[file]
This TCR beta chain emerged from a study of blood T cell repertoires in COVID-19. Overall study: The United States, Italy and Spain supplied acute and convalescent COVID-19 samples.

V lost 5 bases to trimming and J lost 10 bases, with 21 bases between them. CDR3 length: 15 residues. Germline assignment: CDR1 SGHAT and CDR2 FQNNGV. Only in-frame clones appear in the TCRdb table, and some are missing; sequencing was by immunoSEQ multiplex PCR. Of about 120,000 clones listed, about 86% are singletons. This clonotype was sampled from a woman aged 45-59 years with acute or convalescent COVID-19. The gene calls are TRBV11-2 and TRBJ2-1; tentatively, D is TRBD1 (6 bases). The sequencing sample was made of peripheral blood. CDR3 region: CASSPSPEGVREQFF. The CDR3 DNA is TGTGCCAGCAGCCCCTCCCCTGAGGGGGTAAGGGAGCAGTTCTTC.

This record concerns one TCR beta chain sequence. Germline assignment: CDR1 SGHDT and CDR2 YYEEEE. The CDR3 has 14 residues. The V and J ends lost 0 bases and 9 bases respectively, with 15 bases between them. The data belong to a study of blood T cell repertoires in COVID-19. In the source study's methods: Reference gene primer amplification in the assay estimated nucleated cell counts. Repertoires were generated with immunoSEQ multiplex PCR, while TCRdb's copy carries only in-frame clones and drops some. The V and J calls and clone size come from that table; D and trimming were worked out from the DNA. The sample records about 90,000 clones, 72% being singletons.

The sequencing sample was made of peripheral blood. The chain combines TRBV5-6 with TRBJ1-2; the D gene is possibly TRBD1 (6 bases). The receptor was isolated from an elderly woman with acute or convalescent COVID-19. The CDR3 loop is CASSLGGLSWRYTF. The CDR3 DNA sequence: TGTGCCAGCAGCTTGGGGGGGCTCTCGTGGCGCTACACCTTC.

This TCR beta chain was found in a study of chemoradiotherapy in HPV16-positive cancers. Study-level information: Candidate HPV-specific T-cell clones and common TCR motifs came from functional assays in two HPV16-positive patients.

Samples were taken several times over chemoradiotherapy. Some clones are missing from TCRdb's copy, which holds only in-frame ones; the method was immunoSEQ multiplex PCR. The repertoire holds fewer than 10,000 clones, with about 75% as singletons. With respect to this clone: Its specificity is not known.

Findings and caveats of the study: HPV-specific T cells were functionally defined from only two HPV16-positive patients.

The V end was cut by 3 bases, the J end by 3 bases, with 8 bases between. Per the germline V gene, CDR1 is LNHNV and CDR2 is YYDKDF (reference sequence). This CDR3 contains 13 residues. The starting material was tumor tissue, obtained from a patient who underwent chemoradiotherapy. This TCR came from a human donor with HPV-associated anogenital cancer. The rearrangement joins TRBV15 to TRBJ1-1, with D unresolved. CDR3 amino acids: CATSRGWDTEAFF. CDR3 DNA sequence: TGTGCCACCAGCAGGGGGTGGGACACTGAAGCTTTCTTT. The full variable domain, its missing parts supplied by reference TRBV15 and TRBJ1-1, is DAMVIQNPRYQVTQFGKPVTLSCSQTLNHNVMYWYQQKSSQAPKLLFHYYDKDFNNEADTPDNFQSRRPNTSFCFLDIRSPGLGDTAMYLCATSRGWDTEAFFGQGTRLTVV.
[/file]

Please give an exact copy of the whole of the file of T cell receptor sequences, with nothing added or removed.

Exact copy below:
This TCR beta chain emerged from a study of blood T cell repertoires in COVID-19. Overall study: The United States, Italy and Spain supplied acute and convalescent COVID-19 samples.

V lost 5 bases to trimming and J lost 10 bases, with 21 bases between them. CDR3 length: 15 residues. Germline assignment: CDR1 SGHAT and CDR2 FQNNGV. Only in-frame clones appear in the TCRdb table, and some are missing; sequencing was by immunoSEQ multiplex PCR. Of about 120,000 clones listed, about 86% are singletons. This clonotype was sampled from a woman aged 45-59 years with acute or convalescent COVID-19. The gene calls are TRBV11-2 and TRBJ2-1; tentatively, D is TRBD1 (6 bases). The sequencing sample was made of peripheral blood. CDR3 region: CASSPSPEGVREQFF. The CDR3 DNA is TGTGCCAGCAGCCCCTCCCCTGAGGGGGTAAGGGAGCAGTTCTTC.

This record concerns one TCR beta chain sequence. Germline assignment: CDR1 SGHDT and CDR2 YYEEEE. The CDR3 has 14 residues. The V and J ends lost 0 bases and 9 bases respectively, with 15 bases between them. The data belong to a study of blood T cell repertoires in COVID-19. In the source study's methods: Reference gene primer amplification in the assay estimated nucleated cell counts. Repertoires were generated with immunoSEQ multiplex PCR, while TCRdb's copy carries only in-frame clones and drops some. The V and J calls and clone size come from that table; D and trimming were worked out from the DNA. The sample records about 90,000 clones, 72% being singletons.

The sequencing sample was made of peripheral blood. The chain combines TRBV5-6 with TRBJ1-2; the D gene is possibly TRBD1 (6 bases). The receptor was isolated from an elderly woman with acute or convalescent COVID-19. The CDR3 loop is CASSLGGLSWRYTF. The CDR3 DNA sequence: TGTGCCAGCAGCTTGGGGGGGCTCTCGTGGCGCTACACCTTC.

This TCR beta chain was found in a study of chemoradiotherapy in HPV16-positive cancers. Study-level information: Candidate HPV-specific T-cell clones and common TCR motifs came from functional assays in two HPV16-positive patients.

Samples were taken several times over chemoradiotherapy. Some clones are missing from TCRdb's copy, which holds only in-frame ones; the method was immunoSEQ multiplex PCR. The repertoire holds fewer than 10,000 clones, with about 75% as singletons. With respect to this clone: Its specificity is not known.

Findings and caveats of the study: HPV-specific T cells were functionally defined from only two HPV16-positive patients.

The V end was cut by 3 bases, the J end by 3 bases, with 8 bases between. Per the germline V gene, CDR1 is LNHNV and CDR2 is YYDKDF (reference sequence). This CDR3 contains 13 residues. The starting material was tumor tissue, obtained from a patient who underwent chemoradiotherapy. This TCR came from a human donor with HPV-associated anogenital cancer. The rearrangement joins TRBV15 to TRBJ1-1, with D unresolved. CDR3 amino acids: CATSRGWDTEAFF. CDR3 DNA sequence: TGTGCCACCAGCAGGGGGTGGGACACTGAAGCTTTCTTT. The full variable domain, its missing parts supplied by reference TRBV15 and TRBJ1-1, is DAMVIQNPRYQVTQFGKPVTLSCSQTLNHNVMYWYQQKSSQAPKLLFHYYDKDFNNEADTPDNFQSRRPNTSFCFLDIRSPGLGDTAMYLCATSRGWDTEAFFGQGTRLTVV.